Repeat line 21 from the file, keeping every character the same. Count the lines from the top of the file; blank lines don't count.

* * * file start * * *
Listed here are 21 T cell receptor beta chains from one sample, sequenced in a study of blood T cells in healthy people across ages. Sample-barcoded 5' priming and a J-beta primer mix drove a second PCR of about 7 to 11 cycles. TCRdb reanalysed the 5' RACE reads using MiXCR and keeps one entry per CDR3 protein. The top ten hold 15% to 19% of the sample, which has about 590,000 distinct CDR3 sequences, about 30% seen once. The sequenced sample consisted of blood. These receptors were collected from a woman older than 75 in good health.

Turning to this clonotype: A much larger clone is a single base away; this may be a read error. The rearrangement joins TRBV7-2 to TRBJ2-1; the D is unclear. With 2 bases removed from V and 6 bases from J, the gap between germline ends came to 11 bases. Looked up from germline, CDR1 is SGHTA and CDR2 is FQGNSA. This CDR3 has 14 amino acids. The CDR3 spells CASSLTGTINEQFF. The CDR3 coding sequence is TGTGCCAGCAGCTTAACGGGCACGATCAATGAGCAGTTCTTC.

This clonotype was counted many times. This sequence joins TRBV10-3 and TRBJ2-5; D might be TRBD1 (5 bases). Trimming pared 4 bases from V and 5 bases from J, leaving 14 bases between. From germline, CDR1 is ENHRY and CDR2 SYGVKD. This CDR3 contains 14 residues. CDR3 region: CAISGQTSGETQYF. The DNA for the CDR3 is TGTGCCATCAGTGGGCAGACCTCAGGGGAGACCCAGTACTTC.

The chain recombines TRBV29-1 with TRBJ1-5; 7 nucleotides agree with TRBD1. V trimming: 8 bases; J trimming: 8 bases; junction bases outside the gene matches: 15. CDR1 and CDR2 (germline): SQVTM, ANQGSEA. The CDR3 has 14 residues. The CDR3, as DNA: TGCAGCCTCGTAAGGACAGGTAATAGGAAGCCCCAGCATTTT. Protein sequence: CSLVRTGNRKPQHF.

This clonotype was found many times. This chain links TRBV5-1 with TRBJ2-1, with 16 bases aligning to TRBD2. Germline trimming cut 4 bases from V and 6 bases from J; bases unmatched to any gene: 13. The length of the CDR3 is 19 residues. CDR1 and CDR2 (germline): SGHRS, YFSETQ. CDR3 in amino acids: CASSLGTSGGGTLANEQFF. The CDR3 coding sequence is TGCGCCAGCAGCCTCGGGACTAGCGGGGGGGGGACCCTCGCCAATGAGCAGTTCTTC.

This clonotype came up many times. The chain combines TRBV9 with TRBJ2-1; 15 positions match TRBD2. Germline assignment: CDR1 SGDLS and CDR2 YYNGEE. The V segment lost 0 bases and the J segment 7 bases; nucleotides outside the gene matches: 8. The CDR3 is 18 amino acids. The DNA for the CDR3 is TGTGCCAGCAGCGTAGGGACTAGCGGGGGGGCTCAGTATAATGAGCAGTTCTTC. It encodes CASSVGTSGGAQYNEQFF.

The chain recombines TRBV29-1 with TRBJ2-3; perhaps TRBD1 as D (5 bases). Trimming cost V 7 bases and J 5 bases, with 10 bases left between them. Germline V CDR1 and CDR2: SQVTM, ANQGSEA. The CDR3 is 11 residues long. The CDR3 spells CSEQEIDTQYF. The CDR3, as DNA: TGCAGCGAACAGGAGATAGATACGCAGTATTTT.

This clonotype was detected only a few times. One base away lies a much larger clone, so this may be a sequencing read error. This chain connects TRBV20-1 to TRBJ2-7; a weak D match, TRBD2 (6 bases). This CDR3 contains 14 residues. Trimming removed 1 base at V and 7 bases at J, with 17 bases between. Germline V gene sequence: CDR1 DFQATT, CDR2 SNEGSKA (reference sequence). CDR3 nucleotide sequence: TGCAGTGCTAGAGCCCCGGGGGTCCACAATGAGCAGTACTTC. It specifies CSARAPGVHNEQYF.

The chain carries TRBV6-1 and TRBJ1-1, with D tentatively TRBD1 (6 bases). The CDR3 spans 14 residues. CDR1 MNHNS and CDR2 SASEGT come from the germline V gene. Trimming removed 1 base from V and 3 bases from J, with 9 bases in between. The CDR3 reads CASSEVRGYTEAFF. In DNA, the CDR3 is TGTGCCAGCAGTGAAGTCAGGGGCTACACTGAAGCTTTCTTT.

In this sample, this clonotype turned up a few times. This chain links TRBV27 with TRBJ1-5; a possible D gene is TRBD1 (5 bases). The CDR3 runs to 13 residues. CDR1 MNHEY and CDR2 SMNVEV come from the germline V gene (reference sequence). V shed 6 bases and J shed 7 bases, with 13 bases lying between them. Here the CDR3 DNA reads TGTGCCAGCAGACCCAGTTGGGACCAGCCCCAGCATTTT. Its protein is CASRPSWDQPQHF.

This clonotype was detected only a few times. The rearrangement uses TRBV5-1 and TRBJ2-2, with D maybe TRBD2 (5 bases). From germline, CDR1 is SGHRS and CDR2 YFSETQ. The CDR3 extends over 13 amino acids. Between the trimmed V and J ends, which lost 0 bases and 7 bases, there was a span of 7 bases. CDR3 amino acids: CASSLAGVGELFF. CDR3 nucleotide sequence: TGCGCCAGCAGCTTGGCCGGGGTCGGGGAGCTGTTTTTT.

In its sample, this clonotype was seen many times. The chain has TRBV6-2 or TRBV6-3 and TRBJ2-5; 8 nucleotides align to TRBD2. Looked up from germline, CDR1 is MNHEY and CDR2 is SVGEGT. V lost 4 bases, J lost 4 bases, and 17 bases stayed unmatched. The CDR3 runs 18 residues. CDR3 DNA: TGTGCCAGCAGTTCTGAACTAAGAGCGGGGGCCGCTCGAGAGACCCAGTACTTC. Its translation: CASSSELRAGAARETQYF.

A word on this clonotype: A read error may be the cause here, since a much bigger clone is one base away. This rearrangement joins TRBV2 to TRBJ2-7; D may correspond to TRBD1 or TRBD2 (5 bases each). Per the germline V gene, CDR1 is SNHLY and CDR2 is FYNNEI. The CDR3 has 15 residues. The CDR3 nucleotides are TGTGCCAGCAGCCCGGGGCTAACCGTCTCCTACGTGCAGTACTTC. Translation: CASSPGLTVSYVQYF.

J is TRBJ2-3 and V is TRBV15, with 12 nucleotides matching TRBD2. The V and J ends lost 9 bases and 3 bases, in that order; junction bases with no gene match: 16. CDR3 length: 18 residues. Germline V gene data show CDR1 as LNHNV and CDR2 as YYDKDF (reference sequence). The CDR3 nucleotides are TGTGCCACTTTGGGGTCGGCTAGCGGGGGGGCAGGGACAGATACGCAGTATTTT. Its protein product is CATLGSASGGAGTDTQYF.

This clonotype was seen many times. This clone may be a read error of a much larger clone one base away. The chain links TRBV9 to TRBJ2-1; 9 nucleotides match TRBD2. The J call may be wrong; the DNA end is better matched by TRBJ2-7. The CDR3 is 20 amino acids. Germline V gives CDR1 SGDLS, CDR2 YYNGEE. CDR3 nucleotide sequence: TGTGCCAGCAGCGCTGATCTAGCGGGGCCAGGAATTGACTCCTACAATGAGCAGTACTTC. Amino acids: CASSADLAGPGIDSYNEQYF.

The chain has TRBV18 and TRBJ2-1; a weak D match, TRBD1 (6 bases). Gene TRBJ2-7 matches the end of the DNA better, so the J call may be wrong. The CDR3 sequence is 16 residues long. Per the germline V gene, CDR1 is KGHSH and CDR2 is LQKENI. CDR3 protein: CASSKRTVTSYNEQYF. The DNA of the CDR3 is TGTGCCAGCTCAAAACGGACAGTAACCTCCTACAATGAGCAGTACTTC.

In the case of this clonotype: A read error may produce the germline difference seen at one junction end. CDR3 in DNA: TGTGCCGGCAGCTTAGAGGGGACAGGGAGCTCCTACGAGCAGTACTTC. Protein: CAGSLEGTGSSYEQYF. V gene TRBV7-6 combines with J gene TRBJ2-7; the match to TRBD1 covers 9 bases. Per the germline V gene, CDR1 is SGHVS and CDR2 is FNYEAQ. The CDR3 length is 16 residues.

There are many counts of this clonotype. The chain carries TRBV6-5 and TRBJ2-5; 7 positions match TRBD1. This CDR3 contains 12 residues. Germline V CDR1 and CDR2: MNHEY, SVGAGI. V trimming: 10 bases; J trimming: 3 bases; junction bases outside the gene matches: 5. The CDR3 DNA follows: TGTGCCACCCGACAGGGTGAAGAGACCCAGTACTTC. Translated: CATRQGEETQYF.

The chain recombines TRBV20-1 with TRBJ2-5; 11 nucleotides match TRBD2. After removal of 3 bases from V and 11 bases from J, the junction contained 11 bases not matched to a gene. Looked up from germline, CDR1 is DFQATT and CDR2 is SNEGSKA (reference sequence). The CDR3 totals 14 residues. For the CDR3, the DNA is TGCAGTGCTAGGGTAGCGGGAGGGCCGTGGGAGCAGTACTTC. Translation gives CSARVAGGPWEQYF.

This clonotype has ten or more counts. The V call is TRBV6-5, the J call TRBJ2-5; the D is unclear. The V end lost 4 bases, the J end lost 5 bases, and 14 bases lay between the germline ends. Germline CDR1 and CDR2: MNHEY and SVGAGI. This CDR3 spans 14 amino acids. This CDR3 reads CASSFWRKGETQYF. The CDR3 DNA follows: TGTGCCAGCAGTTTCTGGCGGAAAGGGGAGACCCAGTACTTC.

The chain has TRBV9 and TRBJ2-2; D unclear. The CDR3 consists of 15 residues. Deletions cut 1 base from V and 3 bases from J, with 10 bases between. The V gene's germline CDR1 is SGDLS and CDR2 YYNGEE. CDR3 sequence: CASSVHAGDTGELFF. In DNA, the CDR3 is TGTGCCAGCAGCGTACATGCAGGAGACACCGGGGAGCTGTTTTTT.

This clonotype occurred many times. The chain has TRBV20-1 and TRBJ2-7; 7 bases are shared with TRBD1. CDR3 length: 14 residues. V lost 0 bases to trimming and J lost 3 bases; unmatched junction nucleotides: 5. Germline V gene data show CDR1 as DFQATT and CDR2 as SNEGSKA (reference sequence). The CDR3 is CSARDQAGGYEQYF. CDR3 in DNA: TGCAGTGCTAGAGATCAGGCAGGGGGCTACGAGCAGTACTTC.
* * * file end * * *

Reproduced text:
The chain has TRBV9 and TRBJ2-2; D unclear. The CDR3 consists of 15 residues. Deletions cut 1 base from V and 3 bases from J, with 10 bases between. The V gene's germline CDR1 is SGDLS and CDR2 YYNGEE. CDR3 sequence: CASSVHAGDTGELFF. In DNA, the CDR3 is TGTGCCAGCAGCGTACATGCAGGAGACACCGGGGAGCTGTTTTTT.